In recent years, many societies around the world have begun trying to accommodate the special needs of their physically and mentally disabled citizens. U.S. lawmakers took a large step toward that goal in 1990 when they passed the Americans with Disabilities Act, or ADA. It required that "reasonable accommodation" be made for all citizens, including the disabled.
The ADA resulted in the retrofitting of public buildings with features such as wheelchair ramps and specially designed restroom facilities. It also sparked a surge in technology research designed to assist the disabled. But many non-disabled people have benefited from ADA as well.
Because there are so many kinds of mental and physical disabilities, affecting so many people in so many walks of life, numerous areas of expertise can be enlisted to help improve life for people with those challenges. That's why Pennsylvania State University began its Disabilities Studies Program. It's a multi-disciplinary approach that includes rehabilitation counseling, medicine, literature, political science, women's studies and a host of other fields.
"When we design for disabilities, … we'd like to make life better for everybody," says engineering professor Richard Devon, who teaches a "universal design" course where students design objects and machinery for disabled people.
Steps and stairs are obstacles for those in wheelchairs, and lifts that carry them up and down stairs are a real help. So are the sloped cuts now built into sidewalks and curbs in many U.S. cities today that enable the wheelchair-bound to cross streets at corners. Devon says, "If you watch the ramps into buildings originally designed for people with wheelchairs, you find that parents with children in strollers are going up those ramps. You'll find delivery people with dollies are going up those ramps."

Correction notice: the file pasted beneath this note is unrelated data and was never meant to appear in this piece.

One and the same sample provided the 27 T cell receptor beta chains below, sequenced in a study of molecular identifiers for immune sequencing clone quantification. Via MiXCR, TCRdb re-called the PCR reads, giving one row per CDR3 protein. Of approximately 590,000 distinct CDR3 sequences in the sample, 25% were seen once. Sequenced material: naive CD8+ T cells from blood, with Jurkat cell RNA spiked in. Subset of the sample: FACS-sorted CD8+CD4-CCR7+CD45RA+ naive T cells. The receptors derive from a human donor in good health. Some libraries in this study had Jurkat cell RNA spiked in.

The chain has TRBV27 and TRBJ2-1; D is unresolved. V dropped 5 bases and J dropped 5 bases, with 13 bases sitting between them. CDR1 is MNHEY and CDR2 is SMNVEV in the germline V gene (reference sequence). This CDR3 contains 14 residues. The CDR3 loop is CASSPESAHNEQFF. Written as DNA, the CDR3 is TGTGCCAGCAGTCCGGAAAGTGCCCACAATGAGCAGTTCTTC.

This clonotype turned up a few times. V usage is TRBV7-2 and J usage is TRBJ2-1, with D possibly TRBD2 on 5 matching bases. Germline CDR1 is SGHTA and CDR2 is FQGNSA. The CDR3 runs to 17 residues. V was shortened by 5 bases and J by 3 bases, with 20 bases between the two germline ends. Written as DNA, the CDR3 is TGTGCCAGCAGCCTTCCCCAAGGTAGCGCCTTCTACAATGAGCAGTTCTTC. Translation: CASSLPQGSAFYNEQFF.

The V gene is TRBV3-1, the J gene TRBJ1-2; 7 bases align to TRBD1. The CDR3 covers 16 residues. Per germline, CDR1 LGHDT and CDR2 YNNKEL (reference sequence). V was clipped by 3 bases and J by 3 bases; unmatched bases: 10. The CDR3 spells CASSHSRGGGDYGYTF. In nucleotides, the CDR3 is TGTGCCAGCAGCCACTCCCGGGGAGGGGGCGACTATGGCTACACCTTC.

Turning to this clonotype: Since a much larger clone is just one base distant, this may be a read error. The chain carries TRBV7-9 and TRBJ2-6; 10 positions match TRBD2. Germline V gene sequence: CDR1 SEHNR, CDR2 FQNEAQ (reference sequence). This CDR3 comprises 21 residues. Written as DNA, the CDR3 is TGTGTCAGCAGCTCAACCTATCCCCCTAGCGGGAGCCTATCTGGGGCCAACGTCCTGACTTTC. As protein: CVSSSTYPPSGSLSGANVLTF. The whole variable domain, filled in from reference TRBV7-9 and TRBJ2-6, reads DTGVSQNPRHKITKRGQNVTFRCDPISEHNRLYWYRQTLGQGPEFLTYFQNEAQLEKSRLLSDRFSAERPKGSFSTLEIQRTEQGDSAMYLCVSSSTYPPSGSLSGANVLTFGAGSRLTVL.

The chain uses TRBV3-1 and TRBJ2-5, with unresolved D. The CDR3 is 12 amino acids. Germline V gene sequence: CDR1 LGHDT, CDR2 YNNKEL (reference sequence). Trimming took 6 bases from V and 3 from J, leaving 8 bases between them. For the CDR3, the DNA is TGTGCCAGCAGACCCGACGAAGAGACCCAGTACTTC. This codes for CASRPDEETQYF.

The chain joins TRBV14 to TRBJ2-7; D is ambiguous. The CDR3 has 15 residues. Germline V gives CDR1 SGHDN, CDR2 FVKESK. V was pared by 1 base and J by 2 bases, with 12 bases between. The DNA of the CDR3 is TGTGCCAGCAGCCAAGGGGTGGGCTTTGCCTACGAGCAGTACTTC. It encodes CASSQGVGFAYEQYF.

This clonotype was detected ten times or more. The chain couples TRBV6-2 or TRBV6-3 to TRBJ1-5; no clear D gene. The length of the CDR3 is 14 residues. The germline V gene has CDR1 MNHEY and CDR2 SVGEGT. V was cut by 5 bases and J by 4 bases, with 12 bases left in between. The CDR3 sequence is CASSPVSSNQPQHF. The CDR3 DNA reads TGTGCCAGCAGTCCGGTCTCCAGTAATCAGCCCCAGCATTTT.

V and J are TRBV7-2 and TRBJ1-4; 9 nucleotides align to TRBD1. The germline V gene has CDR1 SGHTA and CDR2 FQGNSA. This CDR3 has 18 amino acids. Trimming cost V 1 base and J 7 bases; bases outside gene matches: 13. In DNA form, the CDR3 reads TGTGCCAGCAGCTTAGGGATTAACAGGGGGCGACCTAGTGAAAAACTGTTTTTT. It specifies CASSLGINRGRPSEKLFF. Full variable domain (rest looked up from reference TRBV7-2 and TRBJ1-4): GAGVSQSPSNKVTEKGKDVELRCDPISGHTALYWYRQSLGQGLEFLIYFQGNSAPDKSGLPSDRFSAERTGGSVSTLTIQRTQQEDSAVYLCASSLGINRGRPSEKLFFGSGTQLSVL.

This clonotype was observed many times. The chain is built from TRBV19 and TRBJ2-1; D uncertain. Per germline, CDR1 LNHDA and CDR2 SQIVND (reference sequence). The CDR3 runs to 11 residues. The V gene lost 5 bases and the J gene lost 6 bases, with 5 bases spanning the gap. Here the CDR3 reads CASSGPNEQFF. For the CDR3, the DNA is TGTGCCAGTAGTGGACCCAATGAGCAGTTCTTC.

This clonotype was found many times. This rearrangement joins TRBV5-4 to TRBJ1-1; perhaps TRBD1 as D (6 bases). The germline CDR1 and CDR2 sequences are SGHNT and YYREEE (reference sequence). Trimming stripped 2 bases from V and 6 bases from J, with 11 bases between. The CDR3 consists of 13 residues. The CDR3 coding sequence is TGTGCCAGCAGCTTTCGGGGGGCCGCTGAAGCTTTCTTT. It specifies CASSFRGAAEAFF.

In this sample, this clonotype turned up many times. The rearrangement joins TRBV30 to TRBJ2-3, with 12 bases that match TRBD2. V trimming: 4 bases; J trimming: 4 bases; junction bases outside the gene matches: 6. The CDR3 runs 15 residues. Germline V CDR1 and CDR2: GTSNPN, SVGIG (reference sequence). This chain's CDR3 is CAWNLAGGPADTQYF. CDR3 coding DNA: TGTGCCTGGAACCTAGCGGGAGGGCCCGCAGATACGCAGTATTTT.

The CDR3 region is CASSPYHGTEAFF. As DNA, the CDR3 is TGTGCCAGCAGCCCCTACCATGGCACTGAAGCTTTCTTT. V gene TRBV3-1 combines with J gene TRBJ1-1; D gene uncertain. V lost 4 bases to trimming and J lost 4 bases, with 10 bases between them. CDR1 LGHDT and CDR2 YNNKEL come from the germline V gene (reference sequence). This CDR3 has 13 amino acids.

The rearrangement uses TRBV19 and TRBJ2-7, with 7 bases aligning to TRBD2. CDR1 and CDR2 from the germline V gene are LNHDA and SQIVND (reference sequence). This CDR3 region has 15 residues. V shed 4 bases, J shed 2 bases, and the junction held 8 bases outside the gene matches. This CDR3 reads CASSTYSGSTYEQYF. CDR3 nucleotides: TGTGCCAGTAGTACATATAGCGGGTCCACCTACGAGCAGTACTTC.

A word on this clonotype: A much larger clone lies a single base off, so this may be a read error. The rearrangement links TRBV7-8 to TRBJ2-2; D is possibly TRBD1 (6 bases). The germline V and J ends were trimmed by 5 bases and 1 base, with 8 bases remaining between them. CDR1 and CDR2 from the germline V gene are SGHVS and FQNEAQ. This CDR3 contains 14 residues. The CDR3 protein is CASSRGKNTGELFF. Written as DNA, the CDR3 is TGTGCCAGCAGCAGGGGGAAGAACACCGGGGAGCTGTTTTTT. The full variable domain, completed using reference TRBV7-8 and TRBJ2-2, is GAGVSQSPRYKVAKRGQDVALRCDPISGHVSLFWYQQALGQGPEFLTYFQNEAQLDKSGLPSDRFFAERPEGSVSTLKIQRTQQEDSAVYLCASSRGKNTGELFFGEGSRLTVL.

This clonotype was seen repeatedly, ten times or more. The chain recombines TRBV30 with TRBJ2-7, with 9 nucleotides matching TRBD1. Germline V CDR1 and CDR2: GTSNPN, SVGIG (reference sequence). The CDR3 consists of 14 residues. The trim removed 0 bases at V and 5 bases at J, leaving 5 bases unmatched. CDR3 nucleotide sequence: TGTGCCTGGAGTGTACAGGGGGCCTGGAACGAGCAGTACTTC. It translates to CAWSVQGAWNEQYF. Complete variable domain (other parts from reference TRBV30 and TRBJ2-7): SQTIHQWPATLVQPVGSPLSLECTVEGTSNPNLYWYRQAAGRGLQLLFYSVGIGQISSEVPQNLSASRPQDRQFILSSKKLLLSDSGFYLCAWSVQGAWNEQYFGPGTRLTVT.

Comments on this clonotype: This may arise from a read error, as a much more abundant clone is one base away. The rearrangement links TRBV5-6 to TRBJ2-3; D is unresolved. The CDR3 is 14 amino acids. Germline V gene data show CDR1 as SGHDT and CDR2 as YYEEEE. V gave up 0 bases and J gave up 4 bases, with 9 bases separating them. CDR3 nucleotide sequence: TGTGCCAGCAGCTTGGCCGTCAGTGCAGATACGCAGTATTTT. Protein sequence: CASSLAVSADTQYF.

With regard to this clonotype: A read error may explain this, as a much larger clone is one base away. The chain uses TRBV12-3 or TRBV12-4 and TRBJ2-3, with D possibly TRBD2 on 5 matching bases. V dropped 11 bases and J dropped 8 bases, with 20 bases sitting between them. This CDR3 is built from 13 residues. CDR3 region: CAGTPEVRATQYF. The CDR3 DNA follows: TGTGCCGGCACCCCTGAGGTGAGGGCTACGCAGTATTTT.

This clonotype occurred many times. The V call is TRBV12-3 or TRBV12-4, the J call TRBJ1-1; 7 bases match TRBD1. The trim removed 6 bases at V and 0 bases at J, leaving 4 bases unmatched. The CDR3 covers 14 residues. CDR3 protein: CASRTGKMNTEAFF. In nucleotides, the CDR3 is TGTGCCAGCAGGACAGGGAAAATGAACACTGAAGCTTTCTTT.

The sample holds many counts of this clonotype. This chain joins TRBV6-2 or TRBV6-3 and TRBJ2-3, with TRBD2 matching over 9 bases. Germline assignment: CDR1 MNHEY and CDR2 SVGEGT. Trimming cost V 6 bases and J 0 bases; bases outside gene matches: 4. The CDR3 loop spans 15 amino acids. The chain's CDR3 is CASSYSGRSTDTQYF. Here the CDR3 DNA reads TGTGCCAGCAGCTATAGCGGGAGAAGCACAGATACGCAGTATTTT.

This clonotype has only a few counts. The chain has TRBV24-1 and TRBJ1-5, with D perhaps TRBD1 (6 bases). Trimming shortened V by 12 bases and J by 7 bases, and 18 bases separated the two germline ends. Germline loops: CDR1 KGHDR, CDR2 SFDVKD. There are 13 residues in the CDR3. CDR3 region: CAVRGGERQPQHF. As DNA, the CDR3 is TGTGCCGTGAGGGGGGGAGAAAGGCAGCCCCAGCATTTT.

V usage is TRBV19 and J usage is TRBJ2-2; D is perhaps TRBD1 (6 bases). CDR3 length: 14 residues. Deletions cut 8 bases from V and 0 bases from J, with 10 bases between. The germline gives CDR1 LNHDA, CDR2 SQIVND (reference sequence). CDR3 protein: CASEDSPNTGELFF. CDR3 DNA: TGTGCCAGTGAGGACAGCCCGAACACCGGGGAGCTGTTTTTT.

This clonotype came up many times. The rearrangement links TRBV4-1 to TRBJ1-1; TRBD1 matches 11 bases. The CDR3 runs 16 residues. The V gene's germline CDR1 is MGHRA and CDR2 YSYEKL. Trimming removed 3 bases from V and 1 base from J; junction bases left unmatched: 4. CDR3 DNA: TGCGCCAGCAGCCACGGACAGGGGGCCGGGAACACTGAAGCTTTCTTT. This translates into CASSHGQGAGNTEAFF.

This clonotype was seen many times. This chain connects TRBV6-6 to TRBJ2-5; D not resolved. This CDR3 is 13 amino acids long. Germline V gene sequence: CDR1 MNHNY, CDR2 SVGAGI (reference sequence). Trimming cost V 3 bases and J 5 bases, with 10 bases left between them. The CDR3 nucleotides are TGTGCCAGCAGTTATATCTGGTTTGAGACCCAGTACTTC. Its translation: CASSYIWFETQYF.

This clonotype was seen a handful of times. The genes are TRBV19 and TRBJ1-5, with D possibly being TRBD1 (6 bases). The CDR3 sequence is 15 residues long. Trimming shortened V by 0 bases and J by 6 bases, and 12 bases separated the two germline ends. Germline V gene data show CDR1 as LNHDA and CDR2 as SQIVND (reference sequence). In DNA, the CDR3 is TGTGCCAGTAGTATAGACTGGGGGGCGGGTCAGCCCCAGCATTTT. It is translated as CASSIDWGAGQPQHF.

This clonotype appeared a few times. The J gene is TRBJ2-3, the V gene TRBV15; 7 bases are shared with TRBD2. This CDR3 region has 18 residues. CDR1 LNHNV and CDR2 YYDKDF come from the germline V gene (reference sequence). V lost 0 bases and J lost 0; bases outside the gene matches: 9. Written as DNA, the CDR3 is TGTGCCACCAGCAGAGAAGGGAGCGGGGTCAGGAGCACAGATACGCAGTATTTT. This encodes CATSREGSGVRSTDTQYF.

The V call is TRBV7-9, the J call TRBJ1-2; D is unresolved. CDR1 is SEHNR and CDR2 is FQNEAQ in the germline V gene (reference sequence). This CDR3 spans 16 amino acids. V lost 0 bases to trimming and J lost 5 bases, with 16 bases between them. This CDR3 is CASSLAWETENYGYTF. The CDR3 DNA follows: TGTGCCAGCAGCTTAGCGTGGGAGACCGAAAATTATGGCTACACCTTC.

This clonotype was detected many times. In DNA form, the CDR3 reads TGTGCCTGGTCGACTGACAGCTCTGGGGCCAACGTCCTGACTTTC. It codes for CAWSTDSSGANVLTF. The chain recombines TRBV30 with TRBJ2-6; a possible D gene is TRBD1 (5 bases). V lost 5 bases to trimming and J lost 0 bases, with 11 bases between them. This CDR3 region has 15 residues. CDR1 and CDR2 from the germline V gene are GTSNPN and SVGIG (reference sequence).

"When you come to a door and it's closed, we thought 'if you are in a wheelchair, how do you open the door easily?' Well… put a button on the door… at wheelchair height. You hit that button, and the door opens. But if you are standing up, carrying an armful of books or boxes, you hit it with your hip. It works for you perfectly. A lot of us hit it with our hip even when our hands are free. We think it's fun!" adds Devon.
The use of "talking books," professionally-recorded readings of fiction and non-fiction originally geared to the blind, has also spread to the sighted, who listen to readings in the car, at the gym, and in other places.
Closed captioning technology, which was developed for the deaf to translate oral speech on television into written words, can also improve everybody's quality of life, says Michael Berube, who co-directs Penn State's Disability Studies Program. "I don't believe there has been a person in a crowded bar who hasn't benefited from a technology originally designed for the deaf.
As anybody who has wrestled with a user's manual can tell you, good technical writing is as important to those with normal reading skills as it is to the developmentally impaired. Shannon Walters, a Penn State Ph.D candidate who teaches the craft, says everyone benefits when complex tasks are simplified.
She cites user-friendly websites as one example. "Not having five blinking colors is not just good for people who may be color blind, but people… who get confused easily, or people with Attention Deficit Hyperactivity Disorder." Walters is also interested in animals like guide dogs, which she says help people who are forgetful, or people who have high blood pressure, as well as the blind.
In fact, the disabled and the "able" are connected in deeper ways than are usually assumed, says Susan Squier, a professor who incorporates disability studies into her literature and women's studies classes. "The assumption that disability is one section of the population and ability is the other is ridiculous," she says. "All of us shift all the time in and out of different modes of ability and disability. Throughout life we need other people's help many times. The fantasy of independence is just a fantasy!"
On the other hand, says Michael Berube, nobody in the disability rights movement marches under the banner "more dependence." "It was always a movement about creating greater independence for people with disabilities," he says. "This is a conundrum. We all need an extraordinary amount of help to become independent to differing degrees. We reach some kind of independence in some areas of our lives and not in others. But none of us get there by ourselves. Everyone requires some measure of 'reasonable accommodation."